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Certain things shouldn’t be mixed, no matter what. Business and personal finances are just those things that should be kept distinct. Mixing both of these finances only leads to confusions and potential losses (and disasters). If you use your money interchangeably between personal and business purposes, it will become difficult for you and your small business accountant to determine business expenses.
You ask any small business accountant, and they’ll suggest the same. Why? Because it’s a big NO-NO in the world of business accounting. So how do you keep these two different and unmixed? It’s simple; just follow these seven steps.
1. Set Up Separate Accounts
First things first, open two separate accounts for your personal and business income and expenses. Do you already have a personal account which you are using to look after your business as well? This is a big mistake! You may lose track of your business incomes if you let all your personal and business incomes get accumulated at one place and make all your payments from there. Hence, find out which banks are offering the best business offerings, and open a new business account in that bank. Get a new credit card as well for your business so that you can look after major business expenses separately. Having a separate business credit card means you won't be tempted to use your credit card.
2. Store Receipts Separately
Are you a person who recycles shoeboxes and cereal boxes for storing important documents? Yes? Great! So now, you will have to find one more box and separate all your business and personal receipts and invoices. If you don’t use these boxes, then choose some other boxes, or drawers maybe, as two separate physical places for your business and personal affairs. During the time of financial audit or tax season, your small business accountant will find it easy to look at your business expenses and incomes. If you hand over a file full of mixed documents, it will waste your time as well as theirs.
3. Draw a Line
You have created a separate business account and have a separate credit card as well. What next? Now, it’s time to change the way you spend. Use only the business card for business-related transactions. If you have exceeded your home’s budget for the month, don’t be tempted and use your business credit card to buy groceries and gifts. It will only impact your business accounts. Set separate budgets and stick to them. In case you cross either of your budgets, DON’T touch the other account.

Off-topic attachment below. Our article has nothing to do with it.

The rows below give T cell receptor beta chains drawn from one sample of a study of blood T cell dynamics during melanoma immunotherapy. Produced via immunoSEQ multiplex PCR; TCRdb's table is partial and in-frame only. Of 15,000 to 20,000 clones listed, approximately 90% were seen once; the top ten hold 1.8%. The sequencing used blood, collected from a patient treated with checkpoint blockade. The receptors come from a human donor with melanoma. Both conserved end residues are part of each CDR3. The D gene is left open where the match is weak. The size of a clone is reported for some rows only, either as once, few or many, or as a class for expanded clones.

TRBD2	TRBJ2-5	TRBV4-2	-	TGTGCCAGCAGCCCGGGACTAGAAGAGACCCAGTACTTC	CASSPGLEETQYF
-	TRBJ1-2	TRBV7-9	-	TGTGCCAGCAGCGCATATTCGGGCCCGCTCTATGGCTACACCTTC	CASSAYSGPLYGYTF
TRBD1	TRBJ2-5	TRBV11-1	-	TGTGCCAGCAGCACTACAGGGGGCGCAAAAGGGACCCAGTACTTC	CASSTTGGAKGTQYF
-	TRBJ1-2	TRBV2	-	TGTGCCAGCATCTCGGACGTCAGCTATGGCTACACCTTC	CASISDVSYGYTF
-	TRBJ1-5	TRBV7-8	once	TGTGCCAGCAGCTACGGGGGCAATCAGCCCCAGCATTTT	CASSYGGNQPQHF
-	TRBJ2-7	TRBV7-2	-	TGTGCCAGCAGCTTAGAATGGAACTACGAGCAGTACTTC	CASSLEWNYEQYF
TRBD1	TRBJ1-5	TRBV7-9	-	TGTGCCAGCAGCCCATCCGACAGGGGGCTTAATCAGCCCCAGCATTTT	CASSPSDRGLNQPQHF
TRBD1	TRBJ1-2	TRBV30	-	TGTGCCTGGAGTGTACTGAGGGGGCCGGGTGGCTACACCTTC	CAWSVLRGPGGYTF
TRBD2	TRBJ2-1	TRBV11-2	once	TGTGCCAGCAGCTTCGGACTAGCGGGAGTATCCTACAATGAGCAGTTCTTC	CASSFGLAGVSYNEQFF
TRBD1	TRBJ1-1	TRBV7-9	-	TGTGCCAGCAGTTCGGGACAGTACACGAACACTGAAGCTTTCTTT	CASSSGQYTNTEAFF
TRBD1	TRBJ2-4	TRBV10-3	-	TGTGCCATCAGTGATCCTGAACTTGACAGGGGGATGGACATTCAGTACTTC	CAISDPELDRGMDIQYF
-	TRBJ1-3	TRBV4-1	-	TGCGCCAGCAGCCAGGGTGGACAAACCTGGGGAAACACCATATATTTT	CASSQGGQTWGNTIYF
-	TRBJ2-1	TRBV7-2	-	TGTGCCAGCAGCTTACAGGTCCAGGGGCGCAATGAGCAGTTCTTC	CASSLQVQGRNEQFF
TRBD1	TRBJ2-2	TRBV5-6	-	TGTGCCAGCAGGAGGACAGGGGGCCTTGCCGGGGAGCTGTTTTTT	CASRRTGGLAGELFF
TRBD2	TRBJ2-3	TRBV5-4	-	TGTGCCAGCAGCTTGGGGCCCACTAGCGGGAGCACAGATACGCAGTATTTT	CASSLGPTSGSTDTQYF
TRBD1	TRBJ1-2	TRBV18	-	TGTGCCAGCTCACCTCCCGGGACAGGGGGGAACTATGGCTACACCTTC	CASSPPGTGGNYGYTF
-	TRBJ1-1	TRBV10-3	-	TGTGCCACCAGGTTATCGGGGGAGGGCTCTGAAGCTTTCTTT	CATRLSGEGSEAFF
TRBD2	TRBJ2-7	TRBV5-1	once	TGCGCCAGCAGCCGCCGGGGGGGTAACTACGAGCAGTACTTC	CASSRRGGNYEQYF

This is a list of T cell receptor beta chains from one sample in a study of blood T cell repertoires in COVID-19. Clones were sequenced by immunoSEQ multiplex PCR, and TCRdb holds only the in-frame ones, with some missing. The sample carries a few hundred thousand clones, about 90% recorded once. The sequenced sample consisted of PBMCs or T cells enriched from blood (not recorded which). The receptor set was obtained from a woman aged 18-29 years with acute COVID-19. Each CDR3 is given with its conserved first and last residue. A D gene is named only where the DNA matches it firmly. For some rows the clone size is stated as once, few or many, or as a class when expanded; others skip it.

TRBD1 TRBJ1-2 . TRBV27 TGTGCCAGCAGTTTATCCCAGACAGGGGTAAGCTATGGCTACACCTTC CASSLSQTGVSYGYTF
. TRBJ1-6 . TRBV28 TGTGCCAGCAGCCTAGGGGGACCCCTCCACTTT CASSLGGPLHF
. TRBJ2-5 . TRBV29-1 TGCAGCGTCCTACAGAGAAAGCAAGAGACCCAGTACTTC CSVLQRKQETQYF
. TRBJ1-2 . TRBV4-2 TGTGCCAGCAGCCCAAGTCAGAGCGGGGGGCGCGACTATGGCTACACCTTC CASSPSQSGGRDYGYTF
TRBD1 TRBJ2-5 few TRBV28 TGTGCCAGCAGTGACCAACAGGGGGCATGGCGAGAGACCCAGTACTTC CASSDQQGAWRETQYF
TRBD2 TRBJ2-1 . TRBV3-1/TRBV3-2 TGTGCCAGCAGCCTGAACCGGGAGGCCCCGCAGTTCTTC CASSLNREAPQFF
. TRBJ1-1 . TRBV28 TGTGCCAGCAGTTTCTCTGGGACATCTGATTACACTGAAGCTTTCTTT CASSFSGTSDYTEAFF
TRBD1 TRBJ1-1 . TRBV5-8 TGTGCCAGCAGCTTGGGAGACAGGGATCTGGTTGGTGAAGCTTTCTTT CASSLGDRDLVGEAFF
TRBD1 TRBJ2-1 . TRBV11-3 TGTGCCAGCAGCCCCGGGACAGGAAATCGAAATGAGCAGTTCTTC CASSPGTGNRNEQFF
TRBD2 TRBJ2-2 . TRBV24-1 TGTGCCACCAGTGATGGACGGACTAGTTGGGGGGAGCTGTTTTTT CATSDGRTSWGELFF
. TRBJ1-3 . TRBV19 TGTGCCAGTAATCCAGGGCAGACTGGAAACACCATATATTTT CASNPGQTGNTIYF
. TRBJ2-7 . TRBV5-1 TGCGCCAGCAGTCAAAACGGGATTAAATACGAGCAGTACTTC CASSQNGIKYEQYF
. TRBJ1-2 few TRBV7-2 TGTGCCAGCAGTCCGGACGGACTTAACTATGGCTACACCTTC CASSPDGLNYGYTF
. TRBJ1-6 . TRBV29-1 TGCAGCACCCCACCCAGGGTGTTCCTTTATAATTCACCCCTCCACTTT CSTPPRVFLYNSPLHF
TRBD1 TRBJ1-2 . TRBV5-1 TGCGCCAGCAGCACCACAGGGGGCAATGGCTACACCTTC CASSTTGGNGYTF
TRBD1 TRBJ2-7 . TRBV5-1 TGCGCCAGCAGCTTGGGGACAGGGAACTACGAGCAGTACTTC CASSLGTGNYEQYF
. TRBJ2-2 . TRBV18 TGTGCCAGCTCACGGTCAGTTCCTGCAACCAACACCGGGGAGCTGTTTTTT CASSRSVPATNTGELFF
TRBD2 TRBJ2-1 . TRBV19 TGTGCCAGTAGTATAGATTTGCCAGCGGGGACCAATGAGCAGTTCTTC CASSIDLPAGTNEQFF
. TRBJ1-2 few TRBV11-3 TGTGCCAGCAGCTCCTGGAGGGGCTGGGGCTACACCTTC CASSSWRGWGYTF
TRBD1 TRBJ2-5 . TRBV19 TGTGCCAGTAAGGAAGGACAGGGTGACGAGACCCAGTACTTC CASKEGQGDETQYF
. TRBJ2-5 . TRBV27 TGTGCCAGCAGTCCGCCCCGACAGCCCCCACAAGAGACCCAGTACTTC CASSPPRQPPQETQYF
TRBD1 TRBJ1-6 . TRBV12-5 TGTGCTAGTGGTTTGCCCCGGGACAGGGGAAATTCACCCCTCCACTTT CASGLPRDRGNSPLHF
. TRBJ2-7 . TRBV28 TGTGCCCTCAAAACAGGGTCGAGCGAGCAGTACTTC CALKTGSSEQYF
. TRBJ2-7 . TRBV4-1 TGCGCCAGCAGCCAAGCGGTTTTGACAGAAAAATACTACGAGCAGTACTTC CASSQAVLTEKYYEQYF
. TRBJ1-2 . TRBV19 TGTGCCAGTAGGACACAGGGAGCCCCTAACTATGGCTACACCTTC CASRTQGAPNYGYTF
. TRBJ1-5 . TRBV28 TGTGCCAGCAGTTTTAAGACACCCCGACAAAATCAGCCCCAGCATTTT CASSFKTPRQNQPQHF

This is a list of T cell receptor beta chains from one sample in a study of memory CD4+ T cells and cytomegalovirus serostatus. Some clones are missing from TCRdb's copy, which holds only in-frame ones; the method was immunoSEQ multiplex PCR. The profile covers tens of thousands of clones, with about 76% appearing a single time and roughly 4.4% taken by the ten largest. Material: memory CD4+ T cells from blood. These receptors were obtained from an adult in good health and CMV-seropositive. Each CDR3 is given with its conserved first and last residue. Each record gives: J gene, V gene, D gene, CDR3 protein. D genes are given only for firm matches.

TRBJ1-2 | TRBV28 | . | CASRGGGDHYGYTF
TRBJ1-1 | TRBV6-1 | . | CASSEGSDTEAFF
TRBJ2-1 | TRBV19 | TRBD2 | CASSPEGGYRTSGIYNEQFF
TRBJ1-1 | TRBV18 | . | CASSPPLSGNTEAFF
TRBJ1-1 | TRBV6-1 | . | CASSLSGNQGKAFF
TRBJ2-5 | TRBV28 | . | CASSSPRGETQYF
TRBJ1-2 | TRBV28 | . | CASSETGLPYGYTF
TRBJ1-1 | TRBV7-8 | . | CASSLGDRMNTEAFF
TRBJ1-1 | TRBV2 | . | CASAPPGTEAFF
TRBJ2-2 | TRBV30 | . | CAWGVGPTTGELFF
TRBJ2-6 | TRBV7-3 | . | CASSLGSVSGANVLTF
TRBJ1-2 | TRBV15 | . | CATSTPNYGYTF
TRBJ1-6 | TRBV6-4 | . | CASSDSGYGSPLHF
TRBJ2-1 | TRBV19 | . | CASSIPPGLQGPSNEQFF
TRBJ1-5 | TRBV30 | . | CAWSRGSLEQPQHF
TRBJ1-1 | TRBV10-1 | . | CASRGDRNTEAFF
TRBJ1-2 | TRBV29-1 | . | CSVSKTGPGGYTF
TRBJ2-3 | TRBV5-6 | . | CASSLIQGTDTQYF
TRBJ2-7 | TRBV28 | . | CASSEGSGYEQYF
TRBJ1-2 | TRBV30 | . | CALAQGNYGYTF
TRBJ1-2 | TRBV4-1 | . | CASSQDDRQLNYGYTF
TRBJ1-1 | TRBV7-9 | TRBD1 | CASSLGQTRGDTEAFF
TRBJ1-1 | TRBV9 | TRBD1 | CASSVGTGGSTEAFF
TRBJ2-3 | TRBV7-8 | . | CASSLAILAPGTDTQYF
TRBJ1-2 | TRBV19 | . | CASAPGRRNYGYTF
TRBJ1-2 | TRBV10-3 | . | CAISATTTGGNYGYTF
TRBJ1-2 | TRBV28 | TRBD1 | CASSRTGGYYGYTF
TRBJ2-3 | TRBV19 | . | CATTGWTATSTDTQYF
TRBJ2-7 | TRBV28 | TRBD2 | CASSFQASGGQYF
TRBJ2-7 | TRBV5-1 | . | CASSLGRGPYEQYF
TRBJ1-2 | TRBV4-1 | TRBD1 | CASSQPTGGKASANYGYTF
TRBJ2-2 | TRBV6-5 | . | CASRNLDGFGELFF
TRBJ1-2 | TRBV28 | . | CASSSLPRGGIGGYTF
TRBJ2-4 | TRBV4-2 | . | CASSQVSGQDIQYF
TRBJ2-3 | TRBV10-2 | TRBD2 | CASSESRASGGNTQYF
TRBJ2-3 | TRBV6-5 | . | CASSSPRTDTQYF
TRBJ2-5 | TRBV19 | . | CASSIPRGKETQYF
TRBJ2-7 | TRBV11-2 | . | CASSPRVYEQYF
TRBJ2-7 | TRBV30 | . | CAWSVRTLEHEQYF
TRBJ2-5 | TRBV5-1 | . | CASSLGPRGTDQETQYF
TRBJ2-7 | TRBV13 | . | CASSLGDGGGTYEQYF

4. Pay Yourself
As you are the boss, you need to pay yourself too. Just like you release salaries for your employees every month, you must do it for yourself as well. Set a realistic salary amount for yourself. On the 1st of every month, transfer that amount from your business account to your account. The same should apply to the months when your business gains profits or when it’s the time for bonuses. Once you get paid, you can create your home budget from that. And then, wait for the next payday!
5. Maintain Books of Accounts
Do it for your business incomes and expenses. Preserving bills, receipts, invoices, and other documents aren’t enough. You need a written overview of all your incomes and expenses so that you don’t miss out on any transaction during tax filing or calculating profit-loss figures. If you only rely on documented proofs, you may miss out on minor expenses that don’t actually have a supporting document. You and your small business accountant will end up wondering where your money went. Hence, create detailed books of accounts for all your business transactions. You can use software like QuickBooks, or let your accountant do it for you.
6. Separate Assets
This is very important! Along with separating your accounts and budgets, you also need to separate assets. If you need a new laptop for your business, pay for it from your business account. If you are buying two laptops together - one for your spouse and one for your employee - get separate bills for each. Likewise, you must have separate bills for other stationery items, electronics, and other inventories. Have separate bills for the electricity and water you use for business purposes. Don’t end up paying these bills from your personal account, or vice versa. Doing so will only disturb your budgets, and again, confuse your small business accountant.
7. Explain It to Your Loved Ones
Well, you have done everything from your end. But your family also needs to understand the importance of separating business and personal finances. Explain everything to your spouse, kids, friends, and relatives. Let them know that they aren’t supposed to use your business credit card at any cost. Also, request them not to ask you to buy something from your business’s account only because you have exceeded your monthly personal budget.
You can ask for more such tips from your small business accountant as they know what can go wrong during important processes such as tax filing and claiming returns.
At first, it may not be easy to keep things separate and tidy. But with time, you will get used to keeping your business and personal finances separate. Talk to your small business accountant as soon as you mix them up by mistake. Doing so will help the professional to separate the finances at the very moment.